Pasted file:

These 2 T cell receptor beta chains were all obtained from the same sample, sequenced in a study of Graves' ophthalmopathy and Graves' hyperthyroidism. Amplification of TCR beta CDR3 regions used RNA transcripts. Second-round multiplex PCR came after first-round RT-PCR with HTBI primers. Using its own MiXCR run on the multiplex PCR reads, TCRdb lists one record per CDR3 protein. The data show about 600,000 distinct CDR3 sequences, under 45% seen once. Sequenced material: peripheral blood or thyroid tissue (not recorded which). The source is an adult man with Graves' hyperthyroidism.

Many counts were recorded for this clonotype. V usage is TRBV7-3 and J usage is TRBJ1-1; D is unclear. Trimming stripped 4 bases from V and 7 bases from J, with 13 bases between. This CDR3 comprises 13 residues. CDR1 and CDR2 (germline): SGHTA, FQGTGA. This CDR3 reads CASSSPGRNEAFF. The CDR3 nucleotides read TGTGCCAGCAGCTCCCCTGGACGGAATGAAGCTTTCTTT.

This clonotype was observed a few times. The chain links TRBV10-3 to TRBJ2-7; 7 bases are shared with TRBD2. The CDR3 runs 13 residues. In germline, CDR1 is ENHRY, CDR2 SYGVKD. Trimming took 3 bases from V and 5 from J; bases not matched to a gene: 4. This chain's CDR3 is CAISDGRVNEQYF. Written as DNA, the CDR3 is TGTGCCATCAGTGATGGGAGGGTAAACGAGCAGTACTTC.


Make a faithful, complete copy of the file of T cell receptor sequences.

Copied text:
These 2 T cell receptor beta chains were all obtained from the same sample, sequenced in a study of Graves' ophthalmopathy and Graves' hyperthyroidism. Amplification of TCR beta CDR3 regions used RNA transcripts. Second-round multiplex PCR came after first-round RT-PCR with HTBI primers. Using its own MiXCR run on the multiplex PCR reads, TCRdb lists one record per CDR3 protein. The data show about 600,000 distinct CDR3 sequences, under 45% seen once. Sequenced material: peripheral blood or thyroid tissue (not recorded which). The source is an adult man with Graves' hyperthyroidism.

Many counts were recorded for this clonotype. V usage is TRBV7-3 and J usage is TRBJ1-1; D is unclear. Trimming stripped 4 bases from V and 7 bases from J, with 13 bases between. This CDR3 comprises 13 residues. CDR1 and CDR2 (germline): SGHTA, FQGTGA. This CDR3 reads CASSSPGRNEAFF. The CDR3 nucleotides read TGTGCCAGCAGCTCCCCTGGACGGAATGAAGCTTTCTTT.

This clonotype was observed a few times. The chain links TRBV10-3 to TRBJ2-7; 7 bases are shared with TRBD2. The CDR3 runs 13 residues. In germline, CDR1 is ENHRY, CDR2 SYGVKD. Trimming took 3 bases from V and 5 from J; bases not matched to a gene: 4. This chain's CDR3 is CAISDGRVNEQYF. Written as DNA, the CDR3 is TGTGCCATCAGTGATGGGAGGGTAAACGAGCAGTACTTC.